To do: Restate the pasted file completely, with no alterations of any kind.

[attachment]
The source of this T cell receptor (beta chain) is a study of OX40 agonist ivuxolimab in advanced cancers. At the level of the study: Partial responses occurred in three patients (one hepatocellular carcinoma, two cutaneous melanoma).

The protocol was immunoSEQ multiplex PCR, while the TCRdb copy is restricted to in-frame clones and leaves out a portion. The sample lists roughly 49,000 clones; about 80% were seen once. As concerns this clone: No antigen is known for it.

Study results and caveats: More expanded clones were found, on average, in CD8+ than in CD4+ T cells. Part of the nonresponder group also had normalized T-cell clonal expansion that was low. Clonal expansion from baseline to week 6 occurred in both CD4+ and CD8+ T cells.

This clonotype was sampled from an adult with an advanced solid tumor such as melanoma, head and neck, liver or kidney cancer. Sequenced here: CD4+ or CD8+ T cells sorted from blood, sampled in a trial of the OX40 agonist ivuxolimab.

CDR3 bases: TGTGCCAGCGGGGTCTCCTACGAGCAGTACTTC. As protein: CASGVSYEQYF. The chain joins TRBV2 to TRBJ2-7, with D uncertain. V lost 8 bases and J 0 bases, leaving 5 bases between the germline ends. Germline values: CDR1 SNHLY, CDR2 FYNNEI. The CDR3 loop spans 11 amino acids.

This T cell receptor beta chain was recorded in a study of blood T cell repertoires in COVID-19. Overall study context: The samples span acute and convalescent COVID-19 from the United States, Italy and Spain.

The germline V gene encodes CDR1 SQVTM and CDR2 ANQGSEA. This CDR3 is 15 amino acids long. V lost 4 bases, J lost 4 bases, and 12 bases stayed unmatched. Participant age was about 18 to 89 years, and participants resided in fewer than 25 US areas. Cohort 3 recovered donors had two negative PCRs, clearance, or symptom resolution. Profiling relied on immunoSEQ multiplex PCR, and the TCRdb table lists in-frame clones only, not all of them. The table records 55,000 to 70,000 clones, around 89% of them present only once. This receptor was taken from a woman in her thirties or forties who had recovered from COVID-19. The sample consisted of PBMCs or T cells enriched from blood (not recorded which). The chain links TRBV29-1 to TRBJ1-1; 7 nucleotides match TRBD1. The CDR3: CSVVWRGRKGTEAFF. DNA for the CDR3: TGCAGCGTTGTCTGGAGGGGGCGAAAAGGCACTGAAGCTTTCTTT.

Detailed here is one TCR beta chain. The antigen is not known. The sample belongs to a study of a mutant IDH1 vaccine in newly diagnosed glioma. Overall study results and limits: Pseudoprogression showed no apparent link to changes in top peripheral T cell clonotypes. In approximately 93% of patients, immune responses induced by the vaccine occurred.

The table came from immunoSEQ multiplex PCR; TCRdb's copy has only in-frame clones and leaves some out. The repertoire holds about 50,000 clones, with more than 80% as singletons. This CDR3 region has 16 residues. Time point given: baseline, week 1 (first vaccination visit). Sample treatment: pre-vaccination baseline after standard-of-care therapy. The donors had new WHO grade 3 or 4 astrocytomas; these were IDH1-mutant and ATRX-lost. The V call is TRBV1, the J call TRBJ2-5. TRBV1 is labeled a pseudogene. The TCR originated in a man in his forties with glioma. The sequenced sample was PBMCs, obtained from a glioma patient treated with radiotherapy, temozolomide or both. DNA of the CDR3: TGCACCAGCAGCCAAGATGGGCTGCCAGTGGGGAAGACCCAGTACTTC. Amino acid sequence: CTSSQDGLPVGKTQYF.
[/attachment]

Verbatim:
The source of this T cell receptor (beta chain) is a study of OX40 agonist ivuxolimab in advanced cancers. At the level of the study: Partial responses occurred in three patients (one hepatocellular carcinoma, two cutaneous melanoma).

The protocol was immunoSEQ multiplex PCR, while the TCRdb copy is restricted to in-frame clones and leaves out a portion. The sample lists roughly 49,000 clones; about 80% were seen once. As concerns this clone: No antigen is known for it.

Study results and caveats: More expanded clones were found, on average, in CD8+ than in CD4+ T cells. Part of the nonresponder group also had normalized T-cell clonal expansion that was low. Clonal expansion from baseline to week 6 occurred in both CD4+ and CD8+ T cells.

This clonotype was sampled from an adult with an advanced solid tumor such as melanoma, head and neck, liver or kidney cancer. Sequenced here: CD4+ or CD8+ T cells sorted from blood, sampled in a trial of the OX40 agonist ivuxolimab.

CDR3 bases: TGTGCCAGCGGGGTCTCCTACGAGCAGTACTTC. As protein: CASGVSYEQYF. The chain joins TRBV2 to TRBJ2-7, with D uncertain. V lost 8 bases and J 0 bases, leaving 5 bases between the germline ends. Germline values: CDR1 SNHLY, CDR2 FYNNEI. The CDR3 loop spans 11 amino acids.

This T cell receptor beta chain was recorded in a study of blood T cell repertoires in COVID-19. Overall study context: The samples span acute and convalescent COVID-19 from the United States, Italy and Spain.

The germline V gene encodes CDR1 SQVTM and CDR2 ANQGSEA. This CDR3 is 15 amino acids long. V lost 4 bases, J lost 4 bases, and 12 bases stayed unmatched. Participant age was about 18 to 89 years, and participants resided in fewer than 25 US areas. Cohort 3 recovered donors had two negative PCRs, clearance, or symptom resolution. Profiling relied on immunoSEQ multiplex PCR, and the TCRdb table lists in-frame clones only, not all of them. The table records 55,000 to 70,000 clones, around 89% of them present only once. This receptor was taken from a woman in her thirties or forties who had recovered from COVID-19. The sample consisted of PBMCs or T cells enriched from blood (not recorded which). The chain links TRBV29-1 to TRBJ1-1; 7 nucleotides match TRBD1. The CDR3: CSVVWRGRKGTEAFF. DNA for the CDR3: TGCAGCGTTGTCTGGAGGGGGCGAAAAGGCACTGAAGCTTTCTTT.

Detailed here is one TCR beta chain. The antigen is not known. The sample belongs to a study of a mutant IDH1 vaccine in newly diagnosed glioma. Overall study results and limits: Pseudoprogression showed no apparent link to changes in top peripheral T cell clonotypes. In approximately 93% of patients, immune responses induced by the vaccine occurred.

The table came from immunoSEQ multiplex PCR; TCRdb's copy has only in-frame clones and leaves some out. The repertoire holds about 50,000 clones, with more than 80% as singletons. This CDR3 region has 16 residues. Time point given: baseline, week 1 (first vaccination visit). Sample treatment: pre-vaccination baseline after standard-of-care therapy. The donors had new WHO grade 3 or 4 astrocytomas; these were IDH1-mutant and ATRX-lost. The V call is TRBV1, the J call TRBJ2-5. TRBV1 is labeled a pseudogene. The TCR originated in a man in his forties with glioma. The sequenced sample was PBMCs, obtained from a glioma patient treated with radiotherapy, temozolomide or both. DNA of the CDR3: TGCACCAGCAGCCAAGATGGGCTGCCAGTGGGGAAGACCCAGTACTTC. Amino acid sequence: CTSSQDGLPVGKTQYF.